Packaging Innovation
cardboard box design
June 5, 2017

How to design a cardboard box? There’s lots to consider

Designing a cardboard box may sound easy enough, but it entails much more than you’d imagine. The perfect box does not only look great, but is also extremely practical. To make sure you don’t overlook any crucial features, this article lists the most important boxes designers need to tick (pun intended, yes).

Keeping performance in mind

One thing’s for sure: you don’t want to come up with a great look and then find yourself redesigning the structure of your cardboard box in a later stage. That’s why you should consider structure from the beginning. Ask yourself the following questions:
  • Should there be a window to give consumers a glimpse of the product inside?
  • If the product consists of separate parts, does the box need straps or divisions?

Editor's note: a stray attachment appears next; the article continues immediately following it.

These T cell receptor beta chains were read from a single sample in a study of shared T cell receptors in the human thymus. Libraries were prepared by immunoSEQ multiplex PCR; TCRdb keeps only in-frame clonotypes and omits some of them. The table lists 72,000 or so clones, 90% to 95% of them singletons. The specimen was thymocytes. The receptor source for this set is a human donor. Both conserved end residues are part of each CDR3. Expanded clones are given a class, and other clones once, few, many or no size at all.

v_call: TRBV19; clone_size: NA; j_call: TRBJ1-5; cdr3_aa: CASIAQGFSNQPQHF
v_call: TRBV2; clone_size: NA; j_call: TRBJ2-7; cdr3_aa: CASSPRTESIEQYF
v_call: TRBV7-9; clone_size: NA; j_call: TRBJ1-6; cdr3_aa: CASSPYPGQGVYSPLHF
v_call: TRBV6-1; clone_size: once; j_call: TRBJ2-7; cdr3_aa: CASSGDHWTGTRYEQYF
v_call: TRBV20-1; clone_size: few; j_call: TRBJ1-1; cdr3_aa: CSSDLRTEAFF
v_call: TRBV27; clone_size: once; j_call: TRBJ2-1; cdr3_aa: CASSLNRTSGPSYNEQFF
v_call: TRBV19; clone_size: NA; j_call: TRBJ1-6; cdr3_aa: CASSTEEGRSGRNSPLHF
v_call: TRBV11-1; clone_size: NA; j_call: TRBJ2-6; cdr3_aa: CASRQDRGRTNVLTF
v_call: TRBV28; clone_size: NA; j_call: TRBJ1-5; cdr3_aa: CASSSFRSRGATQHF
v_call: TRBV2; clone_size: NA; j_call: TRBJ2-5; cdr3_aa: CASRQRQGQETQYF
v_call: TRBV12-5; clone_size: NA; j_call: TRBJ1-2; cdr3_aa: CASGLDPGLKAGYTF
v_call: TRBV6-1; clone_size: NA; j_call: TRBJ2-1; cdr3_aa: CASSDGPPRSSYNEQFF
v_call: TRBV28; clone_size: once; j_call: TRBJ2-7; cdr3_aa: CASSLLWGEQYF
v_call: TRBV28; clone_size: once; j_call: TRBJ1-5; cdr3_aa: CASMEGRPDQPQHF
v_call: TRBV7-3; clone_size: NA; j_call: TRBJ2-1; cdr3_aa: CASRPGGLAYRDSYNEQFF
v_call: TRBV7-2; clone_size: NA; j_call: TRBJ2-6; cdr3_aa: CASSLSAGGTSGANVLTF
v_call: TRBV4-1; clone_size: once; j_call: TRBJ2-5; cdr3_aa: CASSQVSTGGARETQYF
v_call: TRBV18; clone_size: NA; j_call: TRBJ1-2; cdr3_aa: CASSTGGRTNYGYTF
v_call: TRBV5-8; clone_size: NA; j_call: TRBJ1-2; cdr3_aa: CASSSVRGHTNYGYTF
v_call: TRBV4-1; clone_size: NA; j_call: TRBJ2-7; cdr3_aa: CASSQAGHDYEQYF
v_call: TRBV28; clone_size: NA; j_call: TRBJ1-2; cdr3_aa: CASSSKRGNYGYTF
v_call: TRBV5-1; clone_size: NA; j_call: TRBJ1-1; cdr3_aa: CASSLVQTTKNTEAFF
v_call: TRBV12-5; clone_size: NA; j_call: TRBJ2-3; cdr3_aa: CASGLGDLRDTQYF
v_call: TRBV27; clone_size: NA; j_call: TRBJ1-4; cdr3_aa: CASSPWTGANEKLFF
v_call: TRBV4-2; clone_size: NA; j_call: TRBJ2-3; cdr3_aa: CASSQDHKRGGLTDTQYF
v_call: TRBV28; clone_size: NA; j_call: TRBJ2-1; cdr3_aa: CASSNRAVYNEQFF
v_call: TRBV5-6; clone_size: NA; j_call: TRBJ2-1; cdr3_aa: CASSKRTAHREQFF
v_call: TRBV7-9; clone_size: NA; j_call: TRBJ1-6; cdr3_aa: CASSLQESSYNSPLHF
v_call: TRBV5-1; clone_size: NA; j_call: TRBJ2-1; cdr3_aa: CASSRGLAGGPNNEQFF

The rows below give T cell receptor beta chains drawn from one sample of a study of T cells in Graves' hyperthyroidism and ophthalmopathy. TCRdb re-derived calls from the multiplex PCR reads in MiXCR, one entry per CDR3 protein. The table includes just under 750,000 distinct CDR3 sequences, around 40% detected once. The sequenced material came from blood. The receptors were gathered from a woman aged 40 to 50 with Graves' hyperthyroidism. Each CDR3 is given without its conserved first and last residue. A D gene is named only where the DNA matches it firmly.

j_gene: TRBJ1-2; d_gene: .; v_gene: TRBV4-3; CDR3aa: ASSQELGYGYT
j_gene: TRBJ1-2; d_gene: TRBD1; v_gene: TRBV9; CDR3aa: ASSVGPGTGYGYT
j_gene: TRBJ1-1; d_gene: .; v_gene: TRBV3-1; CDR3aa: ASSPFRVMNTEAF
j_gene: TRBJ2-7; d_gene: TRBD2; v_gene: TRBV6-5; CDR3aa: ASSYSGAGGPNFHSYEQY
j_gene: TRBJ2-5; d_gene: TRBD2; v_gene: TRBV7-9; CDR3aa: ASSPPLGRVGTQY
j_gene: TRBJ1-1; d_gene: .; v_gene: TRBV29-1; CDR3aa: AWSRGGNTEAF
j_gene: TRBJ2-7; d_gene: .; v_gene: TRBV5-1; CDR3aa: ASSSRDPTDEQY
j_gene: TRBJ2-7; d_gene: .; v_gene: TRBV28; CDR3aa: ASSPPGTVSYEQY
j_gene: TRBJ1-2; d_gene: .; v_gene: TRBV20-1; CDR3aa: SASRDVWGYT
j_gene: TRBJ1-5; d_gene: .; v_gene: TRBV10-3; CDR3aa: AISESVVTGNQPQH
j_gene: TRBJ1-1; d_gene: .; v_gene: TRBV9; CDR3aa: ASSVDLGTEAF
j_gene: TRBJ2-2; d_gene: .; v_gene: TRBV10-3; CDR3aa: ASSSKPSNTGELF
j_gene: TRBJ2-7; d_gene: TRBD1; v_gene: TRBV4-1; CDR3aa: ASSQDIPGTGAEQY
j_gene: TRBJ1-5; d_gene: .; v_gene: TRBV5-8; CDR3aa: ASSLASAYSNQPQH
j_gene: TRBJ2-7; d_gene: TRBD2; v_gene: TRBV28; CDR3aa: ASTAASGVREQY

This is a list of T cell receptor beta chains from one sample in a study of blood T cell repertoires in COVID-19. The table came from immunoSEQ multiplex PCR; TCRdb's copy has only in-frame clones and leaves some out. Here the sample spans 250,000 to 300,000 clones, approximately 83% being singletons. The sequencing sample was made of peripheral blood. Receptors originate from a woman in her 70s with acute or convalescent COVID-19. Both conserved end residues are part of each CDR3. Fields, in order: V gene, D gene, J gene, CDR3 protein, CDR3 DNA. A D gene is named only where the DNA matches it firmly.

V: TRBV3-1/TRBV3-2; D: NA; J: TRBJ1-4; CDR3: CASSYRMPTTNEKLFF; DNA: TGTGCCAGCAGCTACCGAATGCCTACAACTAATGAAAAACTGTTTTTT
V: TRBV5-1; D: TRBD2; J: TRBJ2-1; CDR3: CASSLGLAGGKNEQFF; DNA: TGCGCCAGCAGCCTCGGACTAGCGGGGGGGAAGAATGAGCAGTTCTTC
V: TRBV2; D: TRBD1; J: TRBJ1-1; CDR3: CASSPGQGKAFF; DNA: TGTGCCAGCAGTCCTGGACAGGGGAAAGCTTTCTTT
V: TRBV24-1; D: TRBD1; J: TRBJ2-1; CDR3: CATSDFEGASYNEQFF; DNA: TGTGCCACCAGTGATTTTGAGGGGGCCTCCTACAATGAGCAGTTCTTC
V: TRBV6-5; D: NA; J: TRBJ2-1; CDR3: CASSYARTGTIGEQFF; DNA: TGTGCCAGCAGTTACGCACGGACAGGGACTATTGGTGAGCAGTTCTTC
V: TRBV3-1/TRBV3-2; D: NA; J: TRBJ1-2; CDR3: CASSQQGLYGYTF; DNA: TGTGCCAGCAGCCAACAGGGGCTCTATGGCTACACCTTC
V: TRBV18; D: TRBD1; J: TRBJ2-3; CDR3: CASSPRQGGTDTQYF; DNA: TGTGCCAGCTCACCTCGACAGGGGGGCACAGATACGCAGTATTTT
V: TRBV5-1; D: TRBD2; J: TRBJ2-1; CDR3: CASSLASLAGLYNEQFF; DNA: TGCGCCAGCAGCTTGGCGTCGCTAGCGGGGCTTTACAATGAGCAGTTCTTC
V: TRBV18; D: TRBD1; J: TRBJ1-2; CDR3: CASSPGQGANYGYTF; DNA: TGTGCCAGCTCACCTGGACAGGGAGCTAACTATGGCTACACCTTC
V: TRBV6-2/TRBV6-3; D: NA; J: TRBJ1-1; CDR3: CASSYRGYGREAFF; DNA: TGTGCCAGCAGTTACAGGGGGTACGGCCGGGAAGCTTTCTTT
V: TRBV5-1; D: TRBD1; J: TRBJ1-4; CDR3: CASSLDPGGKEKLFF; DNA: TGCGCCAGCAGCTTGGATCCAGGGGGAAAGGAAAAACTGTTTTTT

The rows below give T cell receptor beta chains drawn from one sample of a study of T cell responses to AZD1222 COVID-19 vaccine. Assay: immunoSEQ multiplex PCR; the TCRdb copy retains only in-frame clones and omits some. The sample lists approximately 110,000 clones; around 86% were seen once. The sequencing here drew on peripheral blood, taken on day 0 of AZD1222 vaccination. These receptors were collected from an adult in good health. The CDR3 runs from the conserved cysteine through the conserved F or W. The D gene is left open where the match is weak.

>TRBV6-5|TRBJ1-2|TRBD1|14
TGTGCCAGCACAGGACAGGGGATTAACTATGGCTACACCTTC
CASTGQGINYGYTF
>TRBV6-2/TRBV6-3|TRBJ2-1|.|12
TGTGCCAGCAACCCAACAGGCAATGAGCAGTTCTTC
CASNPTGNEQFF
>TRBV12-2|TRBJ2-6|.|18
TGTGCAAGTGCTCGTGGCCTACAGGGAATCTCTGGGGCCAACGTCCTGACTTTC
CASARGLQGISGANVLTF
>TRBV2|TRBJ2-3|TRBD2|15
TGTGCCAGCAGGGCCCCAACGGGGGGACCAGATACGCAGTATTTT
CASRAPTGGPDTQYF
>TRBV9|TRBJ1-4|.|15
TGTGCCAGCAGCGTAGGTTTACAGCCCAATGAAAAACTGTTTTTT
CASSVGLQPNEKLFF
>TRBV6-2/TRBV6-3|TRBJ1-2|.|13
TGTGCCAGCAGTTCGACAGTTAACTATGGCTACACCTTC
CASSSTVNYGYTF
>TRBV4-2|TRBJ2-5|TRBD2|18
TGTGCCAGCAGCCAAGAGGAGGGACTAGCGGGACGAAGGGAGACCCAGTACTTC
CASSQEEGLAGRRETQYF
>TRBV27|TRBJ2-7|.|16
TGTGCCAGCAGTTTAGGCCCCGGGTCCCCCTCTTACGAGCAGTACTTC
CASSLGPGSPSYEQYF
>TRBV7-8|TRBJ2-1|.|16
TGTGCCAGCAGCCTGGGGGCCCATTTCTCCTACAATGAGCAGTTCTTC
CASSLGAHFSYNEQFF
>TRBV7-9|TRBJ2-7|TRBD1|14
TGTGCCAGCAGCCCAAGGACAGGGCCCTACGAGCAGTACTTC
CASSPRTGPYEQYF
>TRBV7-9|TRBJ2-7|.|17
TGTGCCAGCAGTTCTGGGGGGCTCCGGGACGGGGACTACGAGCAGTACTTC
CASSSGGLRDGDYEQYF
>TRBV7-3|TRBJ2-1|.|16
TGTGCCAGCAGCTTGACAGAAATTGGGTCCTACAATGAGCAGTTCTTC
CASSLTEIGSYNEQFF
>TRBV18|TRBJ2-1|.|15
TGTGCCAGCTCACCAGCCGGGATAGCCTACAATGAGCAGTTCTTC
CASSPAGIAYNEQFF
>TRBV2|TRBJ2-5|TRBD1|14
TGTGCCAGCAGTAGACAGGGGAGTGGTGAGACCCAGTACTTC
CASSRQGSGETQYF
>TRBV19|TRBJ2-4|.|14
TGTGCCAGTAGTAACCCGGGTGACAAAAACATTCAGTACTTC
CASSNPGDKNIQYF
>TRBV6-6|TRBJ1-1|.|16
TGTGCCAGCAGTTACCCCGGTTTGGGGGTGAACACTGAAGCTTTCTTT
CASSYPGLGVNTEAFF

• Is the product part of a line? Does your box need to adhere to a particular look?
  • Should the box provide space for predetermined images or artwork?
  • Will the boxes be filled by hand or automatically?
  • Do the boxes need to fit on particular shelving units?
These and many more questions affect the structure of the box. In any case, make sure to ask for a sample product before you start designing.

Designing the perfect cardboard box for your brand

Once you’ve determined all the practical features, it’s time to decide which type of box best suits the brand you’re designing for. In general, there are three types of boxes to choose from: folding boxes, corrugated boxes and rigid boxes. Folding boxes are made of thin paperboard and easy to flatten, ship and store. Rigid boxes are made of a heavier chip board covered with a thin wrap. They are shipped fully set up and are mostly used for luxury products. A corrugated box is go-to option for heavy products. This type of box is made of cardboard sheets with flat liner on the sides and fluted material in the middle.

Talk to your vendor

Before you get started on the graphic design, talk to your vendor for inspiration. After all, different vendors offer different types of boxes. What’s more, packaging suppliers know exactly which materials, colors and embellishments are realistic and achievable for your particular design.   Inspired by The Dieline